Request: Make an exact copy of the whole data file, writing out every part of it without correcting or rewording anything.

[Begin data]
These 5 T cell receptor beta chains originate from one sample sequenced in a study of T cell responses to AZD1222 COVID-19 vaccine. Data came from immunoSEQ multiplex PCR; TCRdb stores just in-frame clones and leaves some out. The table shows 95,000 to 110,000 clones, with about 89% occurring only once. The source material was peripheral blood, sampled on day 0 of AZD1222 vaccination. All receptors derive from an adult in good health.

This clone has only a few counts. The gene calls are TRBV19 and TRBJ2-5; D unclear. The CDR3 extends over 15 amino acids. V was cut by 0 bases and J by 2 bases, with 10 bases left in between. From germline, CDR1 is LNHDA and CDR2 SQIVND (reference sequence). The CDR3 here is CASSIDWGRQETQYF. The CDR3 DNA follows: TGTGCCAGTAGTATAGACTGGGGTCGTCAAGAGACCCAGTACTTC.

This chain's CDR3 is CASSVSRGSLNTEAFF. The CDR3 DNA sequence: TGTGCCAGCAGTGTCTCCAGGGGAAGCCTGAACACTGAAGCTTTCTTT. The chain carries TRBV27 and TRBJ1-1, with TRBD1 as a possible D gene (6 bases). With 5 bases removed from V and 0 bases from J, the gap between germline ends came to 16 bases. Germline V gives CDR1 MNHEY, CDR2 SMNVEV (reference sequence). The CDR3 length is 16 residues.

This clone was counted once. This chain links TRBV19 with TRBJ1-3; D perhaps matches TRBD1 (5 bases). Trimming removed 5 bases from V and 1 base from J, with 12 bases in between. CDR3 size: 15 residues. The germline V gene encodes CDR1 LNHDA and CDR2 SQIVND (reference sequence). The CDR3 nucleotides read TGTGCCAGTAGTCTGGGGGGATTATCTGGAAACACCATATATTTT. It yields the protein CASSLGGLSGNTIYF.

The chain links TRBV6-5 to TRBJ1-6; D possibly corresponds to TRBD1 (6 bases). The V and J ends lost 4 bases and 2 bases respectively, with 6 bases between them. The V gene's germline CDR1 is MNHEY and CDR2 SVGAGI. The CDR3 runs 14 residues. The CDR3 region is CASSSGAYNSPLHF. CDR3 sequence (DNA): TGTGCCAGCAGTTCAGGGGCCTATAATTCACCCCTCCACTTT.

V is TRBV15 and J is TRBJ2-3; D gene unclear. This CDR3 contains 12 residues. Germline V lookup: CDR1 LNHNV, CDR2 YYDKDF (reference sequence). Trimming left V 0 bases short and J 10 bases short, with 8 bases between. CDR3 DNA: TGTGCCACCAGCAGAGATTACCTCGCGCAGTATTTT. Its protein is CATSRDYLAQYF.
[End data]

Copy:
These 5 T cell receptor beta chains originate from one sample sequenced in a study of T cell responses to AZD1222 COVID-19 vaccine. Data came from immunoSEQ multiplex PCR; TCRdb stores just in-frame clones and leaves some out. The table shows 95,000 to 110,000 clones, with about 89% occurring only once. The source material was peripheral blood, sampled on day 0 of AZD1222 vaccination. All receptors derive from an adult in good health.

This clone has only a few counts. The gene calls are TRBV19 and TRBJ2-5; D unclear. The CDR3 extends over 15 amino acids. V was cut by 0 bases and J by 2 bases, with 10 bases left in between. From germline, CDR1 is LNHDA and CDR2 SQIVND (reference sequence). The CDR3 here is CASSIDWGRQETQYF. The CDR3 DNA follows: TGTGCCAGTAGTATAGACTGGGGTCGTCAAGAGACCCAGTACTTC.

This chain's CDR3 is CASSVSRGSLNTEAFF. The CDR3 DNA sequence: TGTGCCAGCAGTGTCTCCAGGGGAAGCCTGAACACTGAAGCTTTCTTT. The chain carries TRBV27 and TRBJ1-1, with TRBD1 as a possible D gene (6 bases). With 5 bases removed from V and 0 bases from J, the gap between germline ends came to 16 bases. Germline V gives CDR1 MNHEY, CDR2 SMNVEV (reference sequence). The CDR3 length is 16 residues.

This clone was counted once. This chain links TRBV19 with TRBJ1-3; D perhaps matches TRBD1 (5 bases). Trimming removed 5 bases from V and 1 base from J, with 12 bases in between. CDR3 size: 15 residues. The germline V gene encodes CDR1 LNHDA and CDR2 SQIVND (reference sequence). The CDR3 nucleotides read TGTGCCAGTAGTCTGGGGGGATTATCTGGAAACACCATATATTTT. It yields the protein CASSLGGLSGNTIYF.

The chain links TRBV6-5 to TRBJ1-6; D possibly corresponds to TRBD1 (6 bases). The V and J ends lost 4 bases and 2 bases respectively, with 6 bases between them. The V gene's germline CDR1 is MNHEY and CDR2 SVGAGI. The CDR3 runs 14 residues. The CDR3 region is CASSSGAYNSPLHF. CDR3 sequence (DNA): TGTGCCAGCAGTTCAGGGGCCTATAATTCACCCCTCCACTTT.

V is TRBV15 and J is TRBJ2-3; D gene unclear. This CDR3 contains 12 residues. Germline V lookup: CDR1 LNHNV, CDR2 YYDKDF (reference sequence). Trimming left V 0 bases short and J 10 bases short, with 8 bases between. CDR3 DNA: TGTGCCACCAGCAGAGATTACCTCGCGCAGTATTTT. Its protein is CATSRDYLAQYF.